By: Casey Arakaki
Worldwide there are well over 1,000 different species, with several hundred available in the United States. They range from groundcover bamboo that will reach several inches at maturity to giant bamboo that can reach over 100 inches in the tropics and from quick-spreading species to clumping types of bamboo that expand outward only a few inches a year. Some types of bamboo thrive in hot, humid rainforests while others are cold hardy, surviving in temperatures as low as –20 degrees. Bamboo comes in many colors, sizes, and textures. Bamboo is a group of perennial evergreens in the true grass family and has many different species. It is native to most parts of the world, including the U.S.A. Canebrake, as it is called in the Southeast, is the only bamboo that is native to the continental U.S. Bamboo is the fastest growing plant. Some varieties can send new shoots up out of the ground at a rate of over 1 foot per day.
History and Origin
What was once a symbol of the Orient, bamboo now has a reputation as the mediator between the strength of hardwood and the sustainability of grass. This woody grass currently grows throughout the world, but the origin of bamboo is believed to be ancient China. Bamboo is finally being utilized in all walks of life. From dishware to clothing, you can find a bamboo alternative in almost every industry. Bamboo was first found and used in China more than 5000 years ago, which is why the woody plant conjures up images of pandas eating shoots and leaves. Even though its many uses are only just becoming widely known, the bamboo plant as an alternative material began long before “going green” became a trend. The history of bamboo is most significant for many Asian countries and it is said to be good luck in Asian cultures.
Taxonomic and Morphological Characteristics/Features
More than 70 genera are divided into about 1,450 species. Bamboo species are found in diverse climates, from cold mountains to hot tropical regions. They occur across East Asia, from 50°N latitude in Sakhalin through to Northern Australia, and west to India and the Himalayas. They also occur in sub-Saharan Africa, and in the Americas from the Mid-Atlantic United States south to Argentina and Chile, reaching their southernmost point anywhere, at 47°S latitude. Continental Europe is not known to have any native species of bamboo. There have recently been some attempts to grow bamboo on a commercial basis in the Great Lakes region of eastern-central Africa, especially in Rwanda. Companies in the United States are growing, harvesting and distributing species such as Henon and Moso.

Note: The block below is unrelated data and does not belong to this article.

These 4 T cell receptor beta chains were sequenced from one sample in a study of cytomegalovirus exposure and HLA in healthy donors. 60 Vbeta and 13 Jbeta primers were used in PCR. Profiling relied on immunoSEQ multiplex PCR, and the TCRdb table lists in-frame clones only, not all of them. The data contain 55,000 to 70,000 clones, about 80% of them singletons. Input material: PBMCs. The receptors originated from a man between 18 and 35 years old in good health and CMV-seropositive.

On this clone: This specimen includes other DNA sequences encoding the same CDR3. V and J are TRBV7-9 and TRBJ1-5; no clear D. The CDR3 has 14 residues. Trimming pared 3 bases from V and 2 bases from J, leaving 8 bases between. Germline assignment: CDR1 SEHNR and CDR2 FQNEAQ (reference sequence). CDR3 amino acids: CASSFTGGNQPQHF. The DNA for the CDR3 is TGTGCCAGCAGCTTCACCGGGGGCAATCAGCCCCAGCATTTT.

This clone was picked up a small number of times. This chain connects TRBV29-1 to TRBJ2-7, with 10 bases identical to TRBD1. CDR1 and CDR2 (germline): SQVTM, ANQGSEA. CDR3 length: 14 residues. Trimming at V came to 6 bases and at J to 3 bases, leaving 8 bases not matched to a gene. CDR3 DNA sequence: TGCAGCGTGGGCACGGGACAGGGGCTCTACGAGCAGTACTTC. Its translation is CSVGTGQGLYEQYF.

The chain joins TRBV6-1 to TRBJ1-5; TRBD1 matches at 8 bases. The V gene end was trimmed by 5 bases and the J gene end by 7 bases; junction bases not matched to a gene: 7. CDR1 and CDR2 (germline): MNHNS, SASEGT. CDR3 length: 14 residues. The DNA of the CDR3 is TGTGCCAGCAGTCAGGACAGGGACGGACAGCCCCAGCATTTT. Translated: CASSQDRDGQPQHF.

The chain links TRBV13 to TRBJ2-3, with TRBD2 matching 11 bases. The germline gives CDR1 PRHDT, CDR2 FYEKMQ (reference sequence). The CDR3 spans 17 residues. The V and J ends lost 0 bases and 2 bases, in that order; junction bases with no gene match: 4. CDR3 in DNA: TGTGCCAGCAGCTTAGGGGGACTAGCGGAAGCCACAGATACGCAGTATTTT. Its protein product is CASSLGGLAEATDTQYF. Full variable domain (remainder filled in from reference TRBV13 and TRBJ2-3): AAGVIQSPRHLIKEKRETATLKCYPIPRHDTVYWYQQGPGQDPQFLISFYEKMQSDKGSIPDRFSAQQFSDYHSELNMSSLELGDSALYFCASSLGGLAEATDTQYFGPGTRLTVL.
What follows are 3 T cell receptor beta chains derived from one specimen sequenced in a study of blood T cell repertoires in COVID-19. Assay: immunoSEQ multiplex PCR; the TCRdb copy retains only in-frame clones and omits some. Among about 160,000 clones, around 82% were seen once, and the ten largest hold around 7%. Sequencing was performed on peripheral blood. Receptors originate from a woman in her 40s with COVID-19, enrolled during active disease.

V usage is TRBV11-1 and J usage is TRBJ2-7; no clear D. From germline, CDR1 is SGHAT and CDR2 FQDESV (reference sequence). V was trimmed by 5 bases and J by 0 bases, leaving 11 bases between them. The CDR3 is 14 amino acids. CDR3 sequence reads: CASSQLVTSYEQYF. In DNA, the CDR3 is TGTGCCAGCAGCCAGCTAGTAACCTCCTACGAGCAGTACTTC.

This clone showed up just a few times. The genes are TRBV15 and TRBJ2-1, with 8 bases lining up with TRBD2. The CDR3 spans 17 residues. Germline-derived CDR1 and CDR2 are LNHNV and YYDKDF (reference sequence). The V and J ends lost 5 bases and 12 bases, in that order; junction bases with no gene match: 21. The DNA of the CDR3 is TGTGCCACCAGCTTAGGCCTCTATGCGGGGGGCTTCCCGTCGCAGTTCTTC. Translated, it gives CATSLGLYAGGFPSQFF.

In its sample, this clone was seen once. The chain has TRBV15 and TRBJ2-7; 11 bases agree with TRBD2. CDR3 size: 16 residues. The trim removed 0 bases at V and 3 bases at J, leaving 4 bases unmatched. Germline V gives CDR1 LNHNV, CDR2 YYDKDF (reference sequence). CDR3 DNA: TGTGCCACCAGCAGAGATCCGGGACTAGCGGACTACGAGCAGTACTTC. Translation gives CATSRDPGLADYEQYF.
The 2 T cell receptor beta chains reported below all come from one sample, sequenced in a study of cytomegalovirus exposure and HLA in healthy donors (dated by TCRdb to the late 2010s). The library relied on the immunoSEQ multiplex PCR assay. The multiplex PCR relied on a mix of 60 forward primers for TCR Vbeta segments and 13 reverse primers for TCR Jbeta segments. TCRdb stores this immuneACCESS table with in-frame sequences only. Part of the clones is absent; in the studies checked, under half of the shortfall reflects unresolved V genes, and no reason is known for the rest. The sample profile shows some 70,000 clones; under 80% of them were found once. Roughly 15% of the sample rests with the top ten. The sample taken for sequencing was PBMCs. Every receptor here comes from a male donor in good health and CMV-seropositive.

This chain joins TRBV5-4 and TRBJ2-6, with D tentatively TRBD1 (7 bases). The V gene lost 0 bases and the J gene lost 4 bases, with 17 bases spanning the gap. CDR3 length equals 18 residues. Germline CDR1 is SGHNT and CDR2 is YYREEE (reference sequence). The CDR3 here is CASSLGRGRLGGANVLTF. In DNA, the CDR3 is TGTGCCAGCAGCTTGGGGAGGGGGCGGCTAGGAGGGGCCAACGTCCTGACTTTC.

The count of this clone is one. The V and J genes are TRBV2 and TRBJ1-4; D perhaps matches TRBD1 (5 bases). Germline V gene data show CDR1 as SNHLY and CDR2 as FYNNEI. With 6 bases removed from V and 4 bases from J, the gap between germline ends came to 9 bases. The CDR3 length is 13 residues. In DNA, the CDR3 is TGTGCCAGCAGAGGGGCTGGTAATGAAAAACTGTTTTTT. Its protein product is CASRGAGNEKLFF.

Bamboo is one of the fastest-growing plants on Earth with reported growth rates of 100 cm (39 in) in 24 hours. However, the growth rate is dependent on local soil and climatic conditions as well as species, and a more typical growth rate for many commonly cultivated bamboos in temperate climates is in the range of 3–10 cm (1-4 inches) per day during the growing period. Most of the growing in regions of warmer climates is during the late Cretaceous period. Some of the largest timber bamboo can grow over 30 meters (98 ft) tall, and be as large as 15–20 cm (6-8 inches) in diameter. However, the size range for mature bamboo is species dependent, with the smallest bamboos reaching only several inches high at maturity. A typical height range that would cover many of the common bamboos grown in the United States is 15–40 feet, depending on its species.
Soft bamboo shoots, stems, and leaves are the major food source of the giant panda of China, the red panda of Nepal, and the bamboo lemurs of Madagascar. Mountain gorillas of Africa also feed on bamboo, and have been documented consuming bamboo sap, which was fermented and alcoholic; chimps and elephants of the region also eat the stalks. Sexual reproduction: Bamboos are...
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